This article analyzes local concerns with nature and natural changes in response to the tsunami of 2004 based on anthropological fieldwork in the South Indian fishing village of Tharangambadi. It explores the fishermen's effort to restore confidence in their environment after the disaster, and argues that this entails a subtle strategy of relating to climate and weather that aims at gradually transferring the rupture of the tsunami to a more manageable pattern of seasonal variation. In analytical terms, the article investigates how the fishermen work to reassert their subjectivity in the aftermath of the overwhelming disaster through operating with different perspectives on their environment. In conclusion, the article suggests that these shifting perspectives more generally reflect notions of different intensities of change and creative local modes of adaptation ensuing from a disruption like the tsunami.
Julia Pascal’s The Yiddish Queen Lear
Julia Pascal’s The Yiddish Queen Lear, a dramatic adaptation of Shakespeare’s King Lear, merges racial identity politics with gender politics as the play both traces the history of the Yiddish theatre and offers a feminist criticism of Shakespeare’s text. The use of Lear as a source text for a play about Jews illustrates that contemporary Jewish engagements with Shakespeare are more varied than reinterpretations of The Merchant of Venice. Identity politics are employed in Pascal’s manifestation of the problematic relationship between Lear and his daughters in the form of a conflict between the play’s protagonist Esther, who struggles to preserve the tradition of the Yiddish theatre, and her daughters who prefer the American cabaret. Gender politics are also portrayed with Pascal’s use of a strong woman protagonist, which contributes to the feminist criticism of Lear as well as subverting the stereotypical representation of the domestic Jewish female figure in other dramatic texts.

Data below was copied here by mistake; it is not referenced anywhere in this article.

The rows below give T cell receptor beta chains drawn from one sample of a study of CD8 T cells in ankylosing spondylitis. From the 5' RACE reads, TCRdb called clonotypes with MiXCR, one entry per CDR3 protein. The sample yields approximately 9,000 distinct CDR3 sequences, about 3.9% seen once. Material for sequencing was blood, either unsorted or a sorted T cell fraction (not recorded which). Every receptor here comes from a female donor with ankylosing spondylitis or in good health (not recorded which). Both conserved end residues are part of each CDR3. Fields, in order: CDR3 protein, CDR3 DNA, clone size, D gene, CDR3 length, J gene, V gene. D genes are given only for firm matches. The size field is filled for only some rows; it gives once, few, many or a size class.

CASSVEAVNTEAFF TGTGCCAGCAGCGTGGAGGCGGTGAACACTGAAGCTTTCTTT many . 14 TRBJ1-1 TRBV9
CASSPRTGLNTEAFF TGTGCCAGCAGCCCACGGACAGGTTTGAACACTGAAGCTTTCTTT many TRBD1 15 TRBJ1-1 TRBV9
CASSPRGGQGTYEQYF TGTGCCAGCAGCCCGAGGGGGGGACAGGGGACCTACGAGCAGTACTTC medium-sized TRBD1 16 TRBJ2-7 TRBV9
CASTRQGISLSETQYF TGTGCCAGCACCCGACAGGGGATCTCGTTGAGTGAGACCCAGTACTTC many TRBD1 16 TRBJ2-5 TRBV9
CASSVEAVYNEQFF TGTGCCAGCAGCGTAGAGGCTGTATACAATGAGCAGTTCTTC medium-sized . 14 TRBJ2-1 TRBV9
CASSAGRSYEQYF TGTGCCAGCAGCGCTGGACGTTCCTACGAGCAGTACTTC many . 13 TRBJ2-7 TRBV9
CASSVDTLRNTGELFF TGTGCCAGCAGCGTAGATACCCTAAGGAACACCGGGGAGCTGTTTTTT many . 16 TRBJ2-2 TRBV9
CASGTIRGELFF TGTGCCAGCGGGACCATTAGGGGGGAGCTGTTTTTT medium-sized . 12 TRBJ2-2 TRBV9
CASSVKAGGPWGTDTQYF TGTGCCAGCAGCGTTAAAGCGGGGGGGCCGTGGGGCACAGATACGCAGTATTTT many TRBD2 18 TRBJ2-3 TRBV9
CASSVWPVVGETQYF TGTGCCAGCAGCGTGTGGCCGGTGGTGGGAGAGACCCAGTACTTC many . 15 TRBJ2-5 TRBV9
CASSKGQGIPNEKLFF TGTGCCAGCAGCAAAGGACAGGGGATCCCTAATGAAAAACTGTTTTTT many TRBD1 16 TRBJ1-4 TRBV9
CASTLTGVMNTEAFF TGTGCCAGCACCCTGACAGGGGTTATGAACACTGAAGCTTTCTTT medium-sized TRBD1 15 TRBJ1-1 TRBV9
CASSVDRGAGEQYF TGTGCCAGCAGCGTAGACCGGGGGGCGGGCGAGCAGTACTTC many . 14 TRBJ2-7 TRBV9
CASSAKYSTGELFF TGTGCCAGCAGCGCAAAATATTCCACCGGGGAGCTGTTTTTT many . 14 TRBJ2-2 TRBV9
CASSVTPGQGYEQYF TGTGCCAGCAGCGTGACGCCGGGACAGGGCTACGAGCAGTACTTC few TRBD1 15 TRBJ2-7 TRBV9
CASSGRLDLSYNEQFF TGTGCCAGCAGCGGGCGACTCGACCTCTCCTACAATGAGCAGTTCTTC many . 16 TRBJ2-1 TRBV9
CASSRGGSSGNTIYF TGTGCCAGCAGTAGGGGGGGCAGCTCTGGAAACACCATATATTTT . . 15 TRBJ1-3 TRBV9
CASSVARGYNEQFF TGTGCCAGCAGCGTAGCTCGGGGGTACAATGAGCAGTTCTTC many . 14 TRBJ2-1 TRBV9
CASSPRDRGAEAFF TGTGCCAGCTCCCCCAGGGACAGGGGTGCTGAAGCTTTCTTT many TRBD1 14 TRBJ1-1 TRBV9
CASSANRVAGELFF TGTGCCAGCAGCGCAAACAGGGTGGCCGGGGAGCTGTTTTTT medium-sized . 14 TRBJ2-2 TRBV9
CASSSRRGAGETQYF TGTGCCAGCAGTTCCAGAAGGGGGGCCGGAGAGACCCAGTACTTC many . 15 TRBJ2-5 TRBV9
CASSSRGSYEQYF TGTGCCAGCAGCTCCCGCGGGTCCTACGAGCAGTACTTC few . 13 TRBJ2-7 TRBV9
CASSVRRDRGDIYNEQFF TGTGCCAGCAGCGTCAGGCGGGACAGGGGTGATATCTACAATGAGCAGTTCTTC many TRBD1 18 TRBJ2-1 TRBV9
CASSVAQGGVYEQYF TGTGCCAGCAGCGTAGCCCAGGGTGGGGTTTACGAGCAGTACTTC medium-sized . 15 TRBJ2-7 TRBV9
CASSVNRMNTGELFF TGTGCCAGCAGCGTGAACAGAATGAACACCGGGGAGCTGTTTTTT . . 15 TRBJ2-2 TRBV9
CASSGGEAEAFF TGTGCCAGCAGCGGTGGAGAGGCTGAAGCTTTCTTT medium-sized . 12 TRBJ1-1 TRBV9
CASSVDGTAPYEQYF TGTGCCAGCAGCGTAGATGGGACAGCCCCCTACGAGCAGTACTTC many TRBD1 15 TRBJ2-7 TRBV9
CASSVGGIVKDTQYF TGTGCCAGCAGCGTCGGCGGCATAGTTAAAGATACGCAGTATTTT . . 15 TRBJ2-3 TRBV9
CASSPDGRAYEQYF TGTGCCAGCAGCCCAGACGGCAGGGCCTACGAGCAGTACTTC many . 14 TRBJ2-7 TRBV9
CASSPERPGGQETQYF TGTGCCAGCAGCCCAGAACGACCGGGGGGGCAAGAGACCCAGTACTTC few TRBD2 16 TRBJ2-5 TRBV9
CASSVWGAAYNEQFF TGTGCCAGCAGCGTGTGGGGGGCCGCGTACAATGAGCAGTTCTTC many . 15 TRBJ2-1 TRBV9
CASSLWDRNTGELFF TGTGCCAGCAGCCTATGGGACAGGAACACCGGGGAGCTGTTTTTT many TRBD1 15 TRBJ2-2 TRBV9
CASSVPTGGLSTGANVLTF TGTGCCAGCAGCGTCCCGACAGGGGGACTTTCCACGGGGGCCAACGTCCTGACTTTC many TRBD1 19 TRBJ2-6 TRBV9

Jean Pierre Mourey's L'Invention de Morel
In 1940, Adolfo Bioy Casares published La Invención de Morel [The Invention of Morel], a novel that can be considered as one of the most important works of twentieth-century Argentinian fantastic narrative. Since the novel portrays competition between different media, it is not surprising that this work has been adapted to several other media: visual arts, plays, opera, and several feature films, the first and still the best known being L'Année dernière à Marienbad [Last year in Marienbad] (1961). The latest incarnation of La Invención de Morel is the first comic version, created by Jean Pierre Mourey (2007). This article discusses Mourey's adaptation of the novel and the specific possibilities of the comic genre. Special attention will be paid to the conception of time, the manipulation of various media, and the competition between the written word and images which are at the heart of Bioy's novel, and the extent to which the French cartoonist's rendering of these aspects of the work is successful.